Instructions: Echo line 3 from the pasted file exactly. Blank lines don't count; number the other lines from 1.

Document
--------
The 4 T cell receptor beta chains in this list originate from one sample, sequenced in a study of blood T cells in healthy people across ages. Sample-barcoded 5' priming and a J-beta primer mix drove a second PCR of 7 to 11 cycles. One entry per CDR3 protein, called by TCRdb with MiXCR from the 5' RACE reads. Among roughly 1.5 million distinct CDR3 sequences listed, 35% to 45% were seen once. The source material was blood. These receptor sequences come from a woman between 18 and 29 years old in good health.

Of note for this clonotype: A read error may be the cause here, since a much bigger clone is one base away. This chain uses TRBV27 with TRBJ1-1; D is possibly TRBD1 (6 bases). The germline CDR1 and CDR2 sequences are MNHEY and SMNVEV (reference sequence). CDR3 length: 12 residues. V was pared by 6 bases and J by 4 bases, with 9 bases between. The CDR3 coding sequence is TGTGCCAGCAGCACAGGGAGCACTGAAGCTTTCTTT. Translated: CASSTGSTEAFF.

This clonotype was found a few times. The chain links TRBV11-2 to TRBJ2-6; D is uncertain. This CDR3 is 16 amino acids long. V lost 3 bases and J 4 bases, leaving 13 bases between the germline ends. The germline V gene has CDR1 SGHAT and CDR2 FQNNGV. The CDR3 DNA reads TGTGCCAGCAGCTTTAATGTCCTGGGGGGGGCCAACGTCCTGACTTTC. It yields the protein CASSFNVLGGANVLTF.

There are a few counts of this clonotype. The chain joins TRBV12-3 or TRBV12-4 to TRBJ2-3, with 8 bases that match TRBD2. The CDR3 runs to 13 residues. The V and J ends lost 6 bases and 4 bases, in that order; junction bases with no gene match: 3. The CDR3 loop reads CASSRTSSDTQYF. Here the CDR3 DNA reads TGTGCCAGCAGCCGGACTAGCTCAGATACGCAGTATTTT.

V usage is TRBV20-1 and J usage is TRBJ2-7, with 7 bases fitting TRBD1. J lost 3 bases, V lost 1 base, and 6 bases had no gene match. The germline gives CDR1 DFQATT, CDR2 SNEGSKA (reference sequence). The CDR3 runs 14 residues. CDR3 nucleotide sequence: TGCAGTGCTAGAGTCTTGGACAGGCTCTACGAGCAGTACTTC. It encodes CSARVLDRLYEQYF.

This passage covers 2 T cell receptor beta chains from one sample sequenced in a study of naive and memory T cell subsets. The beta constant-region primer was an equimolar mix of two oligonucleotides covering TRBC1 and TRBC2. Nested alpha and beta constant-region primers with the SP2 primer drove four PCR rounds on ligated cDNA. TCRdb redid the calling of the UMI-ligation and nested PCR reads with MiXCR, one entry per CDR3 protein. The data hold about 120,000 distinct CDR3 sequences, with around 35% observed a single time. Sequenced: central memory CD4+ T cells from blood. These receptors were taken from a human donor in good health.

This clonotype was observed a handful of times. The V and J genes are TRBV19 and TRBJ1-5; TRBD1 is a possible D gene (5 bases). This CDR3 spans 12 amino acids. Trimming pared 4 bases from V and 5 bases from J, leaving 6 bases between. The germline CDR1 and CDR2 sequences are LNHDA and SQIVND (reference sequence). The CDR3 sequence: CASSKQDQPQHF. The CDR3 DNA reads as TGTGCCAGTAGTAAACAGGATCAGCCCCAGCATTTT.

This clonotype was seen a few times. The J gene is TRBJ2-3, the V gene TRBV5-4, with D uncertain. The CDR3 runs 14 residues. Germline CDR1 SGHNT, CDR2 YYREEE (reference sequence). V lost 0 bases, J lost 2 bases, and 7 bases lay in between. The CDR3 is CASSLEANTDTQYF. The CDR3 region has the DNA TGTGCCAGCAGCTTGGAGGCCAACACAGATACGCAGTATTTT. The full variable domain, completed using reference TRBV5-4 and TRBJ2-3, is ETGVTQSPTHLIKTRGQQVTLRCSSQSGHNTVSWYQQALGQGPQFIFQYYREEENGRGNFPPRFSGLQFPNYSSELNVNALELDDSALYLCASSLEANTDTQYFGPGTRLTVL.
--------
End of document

This clonotype was found a few times. The chain links TRBV11-2 to TRBJ2-6; D is uncertain. This CDR3 is 16 amino acids long. V lost 3 bases and J 4 bases, leaving 13 bases between the germline ends. The germline V gene has CDR1 SGHAT and CDR2 FQNNGV. The CDR3 DNA reads TGTGCCAGCAGCTTTAATGTCCTGGGGGGGGCCAACGTCCTGACTTTC. It yields the protein CASSFNVLGGANVLTF.